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Turkey: Seeking A Rightful Place In Europe And Asia

Washington, 24 February 1997 (RFE/RL) -- Turkey's desire to belong to the family of European nations as much as it belongs to Asia could theoretically wreck the carefully stage-managed process of NATO expansion.

No one really expects Turkey to play the wicked fairy at the ceremonial naming of the first countries to be invited to join NATO at a summit in Madrid this July. But the Ankara government's warning that Turkey would block NATO's planned expansion if it did not get full membership in the European Union has generated irritation and some uncertainty in several capitals.

The NATO charter requires unanimous support of all 16 members for expansion and legislatures of all 16 NATO countries have to ratify the decision.

Deputy Prime Minister and Foreign Minister Tansu Ciller sounded the warning note about a possible veto three weeks ago after European Union leaders said Turkey could not be granted full European Union membership until it made progress on disputes with Greece, the Kurdish minority and human rights.

Undersecretary Onur Oymen, number two after Ciller in the Turkish Foreign Ministry, says Ciller didn't really say that and was misunderstood. But in a wide-ranging interview with RFE/RL Friday, he made much the same point.

Oymen said Turkey's position at the NATO summit in Madrid will depend "on how things develop" and that "while enlarging NATO one should not push Turkey away from other enlargement processes of the European Union and West European Union."

He said Turkey is not trying to blackmail anyone and there will be no problem if Turkey is treated fairly by the European Union and given the same opportunities as Central European applicants.

Turkey signed an association agreement with the EU nearly 35 years ago and applied to join the group in 1987. It is now watching resentfully as former communist countries move far more rapidly toward the promised land.

Some of this frustration was evident when Oymen said "Turkey should be given the same rights, possibilities, privileges as the other applicants to the European Union such as the former Warsaw Pact countries."

He indicated that this complaint might be resolved soon, saying "we already have positive signals that Turkey should be treated equally with other participants to the European Union's enlargement process."

Oymen was in Washington with a large delegation of high-ranking government officials, military commanders and business leaders to attend the annual meeting of the Turkish-American Council.

For U.S. officials, it was a welcome opportunity to gauge changes in policies and positions in the eight months since the pro-Islamic Welfare or Refah Party of Prime Minister Necmettin Erbakan came to power.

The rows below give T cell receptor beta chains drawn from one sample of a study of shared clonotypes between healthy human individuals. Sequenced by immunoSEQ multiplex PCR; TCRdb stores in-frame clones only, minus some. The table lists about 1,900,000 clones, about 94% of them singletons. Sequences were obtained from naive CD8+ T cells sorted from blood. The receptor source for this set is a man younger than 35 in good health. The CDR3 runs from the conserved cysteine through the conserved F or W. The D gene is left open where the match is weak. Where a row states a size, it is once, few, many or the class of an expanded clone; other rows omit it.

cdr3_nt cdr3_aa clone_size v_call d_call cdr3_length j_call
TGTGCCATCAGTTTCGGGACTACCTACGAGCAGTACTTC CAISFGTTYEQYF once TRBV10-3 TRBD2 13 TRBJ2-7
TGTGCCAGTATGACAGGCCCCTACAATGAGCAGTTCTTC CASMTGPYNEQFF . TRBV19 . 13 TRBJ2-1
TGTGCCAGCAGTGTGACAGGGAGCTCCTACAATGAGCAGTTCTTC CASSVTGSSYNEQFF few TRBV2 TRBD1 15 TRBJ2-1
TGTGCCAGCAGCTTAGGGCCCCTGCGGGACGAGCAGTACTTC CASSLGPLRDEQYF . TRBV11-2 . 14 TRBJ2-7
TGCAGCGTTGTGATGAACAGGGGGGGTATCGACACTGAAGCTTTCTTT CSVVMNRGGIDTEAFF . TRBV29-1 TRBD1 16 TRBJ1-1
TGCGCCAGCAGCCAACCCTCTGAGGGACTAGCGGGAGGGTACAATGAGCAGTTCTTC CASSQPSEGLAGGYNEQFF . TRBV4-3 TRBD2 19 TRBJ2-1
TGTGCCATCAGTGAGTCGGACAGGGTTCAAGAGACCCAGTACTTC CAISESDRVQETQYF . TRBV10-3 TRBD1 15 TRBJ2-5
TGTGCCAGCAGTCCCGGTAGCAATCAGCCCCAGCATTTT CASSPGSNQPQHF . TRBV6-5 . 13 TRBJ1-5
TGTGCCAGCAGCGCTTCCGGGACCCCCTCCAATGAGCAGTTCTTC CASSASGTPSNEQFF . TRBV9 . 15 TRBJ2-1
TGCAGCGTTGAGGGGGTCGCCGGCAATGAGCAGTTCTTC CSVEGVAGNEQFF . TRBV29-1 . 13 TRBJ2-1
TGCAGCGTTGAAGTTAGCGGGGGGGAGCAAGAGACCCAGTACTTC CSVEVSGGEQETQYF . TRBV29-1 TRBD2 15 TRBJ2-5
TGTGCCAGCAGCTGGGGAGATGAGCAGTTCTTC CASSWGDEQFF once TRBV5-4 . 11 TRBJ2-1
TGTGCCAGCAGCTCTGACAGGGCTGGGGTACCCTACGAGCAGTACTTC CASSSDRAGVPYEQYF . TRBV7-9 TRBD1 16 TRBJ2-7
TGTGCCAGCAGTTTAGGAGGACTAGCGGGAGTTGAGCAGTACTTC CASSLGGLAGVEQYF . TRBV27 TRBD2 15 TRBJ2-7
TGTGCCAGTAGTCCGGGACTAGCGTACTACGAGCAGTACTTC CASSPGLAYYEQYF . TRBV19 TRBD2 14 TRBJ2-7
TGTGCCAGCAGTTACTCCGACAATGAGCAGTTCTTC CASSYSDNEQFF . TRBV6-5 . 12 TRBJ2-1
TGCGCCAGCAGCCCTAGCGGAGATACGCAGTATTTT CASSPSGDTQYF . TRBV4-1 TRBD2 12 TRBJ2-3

Oymen assured in the RFE/RL interview that "Turkey is a secular republic and has nothing to do with fundamentalist attitudes."

He emphasized the pro-Western policies Turkey follows, stressing again that Turkey must not be excluded from the future house of Europe.

"This is the message," he said, adding that America has heard and understands well.

After the RFE/RL interview, Oymen went to the U.S. State Department to have lunch with his counterpart, Under Secretary of State Peter Tarnoff.

Oymen said the NATO expansion question was on the agenda and had been discussed before several times.

He spoke warmly of the cooperation betwseen the United States and Turkey, saying "Americans support very firmly our efforts to join the EU as a full member," and that "there is no disagreement between Turkey and the United States."

Oymen stressed that the United States and Turkey work closely together on regional issues in the Balkans, the Caucauses, and Central Asia.

Turkey is one of the leading countries in a largely U.S.-financed program to train and equip Bosnian armed forces. Oymen said it is working very well. "We have no problem there," he said.

Asked to comment on the Caucauses, Oymen said Turkey is very interested in stabilizing the region and plays an active role in the so-called Minsk process trying to mediate a lasting peace between Armenia and Azerbaijan.

He said Turkey's relations with Armenia would improve quickly if that country withdrew from the territory it occupies in Azerbaijan and recognized that the Nagorno-Karabakh region is part of Azerbaijan.

According to Oymen, Turkey wants harmonious relations with Armenia and does not believe the tragedy of their past relations should shape the present.

We should not make relations of today hostage to history," he said.

Oymen also spoke about Turkey's efforts to expand relations with the Muslim Central Asian nations. Turkey, as a secular state, is a good model for these countries struggling to develop independent national structures, and they are interested in studying and learning from Turkey's experience, Oymen said.

Oymen said among other things, his government has brought close to 10,000 young people from Central Asian republics to Turkey to learn the language, go to university and undergo vocational training. "Turkey's best contribution is our experience," he said.

But he cautioned against overestimating the rate of progress in the region, saying it is difficult to build democratic structures, a free market and preserve internal stability all at once.

"We should not push them to become a Switzerland of Central Asia in a couple of weeks, this process takes time," Oymen said.